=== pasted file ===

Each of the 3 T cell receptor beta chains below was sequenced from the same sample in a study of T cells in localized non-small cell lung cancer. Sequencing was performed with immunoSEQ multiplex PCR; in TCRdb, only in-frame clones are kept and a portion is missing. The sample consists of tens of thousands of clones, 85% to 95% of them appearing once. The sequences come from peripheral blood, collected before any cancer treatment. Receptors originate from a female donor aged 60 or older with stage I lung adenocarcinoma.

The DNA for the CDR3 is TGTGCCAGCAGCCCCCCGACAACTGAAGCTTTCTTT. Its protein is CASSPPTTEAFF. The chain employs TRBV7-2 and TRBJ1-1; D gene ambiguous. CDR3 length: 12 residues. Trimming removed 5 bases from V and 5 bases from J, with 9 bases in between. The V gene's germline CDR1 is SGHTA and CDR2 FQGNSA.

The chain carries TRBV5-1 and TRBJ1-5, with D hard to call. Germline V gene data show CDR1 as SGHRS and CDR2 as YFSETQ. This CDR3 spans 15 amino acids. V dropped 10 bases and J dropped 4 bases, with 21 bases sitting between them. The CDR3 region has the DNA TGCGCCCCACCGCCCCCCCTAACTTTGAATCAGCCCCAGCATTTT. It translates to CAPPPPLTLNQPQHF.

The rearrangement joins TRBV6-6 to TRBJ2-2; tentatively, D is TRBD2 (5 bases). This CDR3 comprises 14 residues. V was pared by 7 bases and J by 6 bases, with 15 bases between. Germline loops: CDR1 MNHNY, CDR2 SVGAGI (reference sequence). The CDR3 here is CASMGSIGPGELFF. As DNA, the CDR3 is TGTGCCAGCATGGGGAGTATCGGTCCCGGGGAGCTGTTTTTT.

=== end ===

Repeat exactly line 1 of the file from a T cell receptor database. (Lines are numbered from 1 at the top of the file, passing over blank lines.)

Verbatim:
Each of the 3 T cell receptor beta chains below was sequenced from the same sample in a study of T cells in localized non-small cell lung cancer. Sequencing was performed with immunoSEQ multiplex PCR; in TCRdb, only in-frame clones are kept and a portion is missing. The sample consists of tens of thousands of clones, 85% to 95% of them appearing once. The sequences come from peripheral blood, collected before any cancer treatment. Receptors originate from a female donor aged 60 or older with stage I lung adenocarcinoma.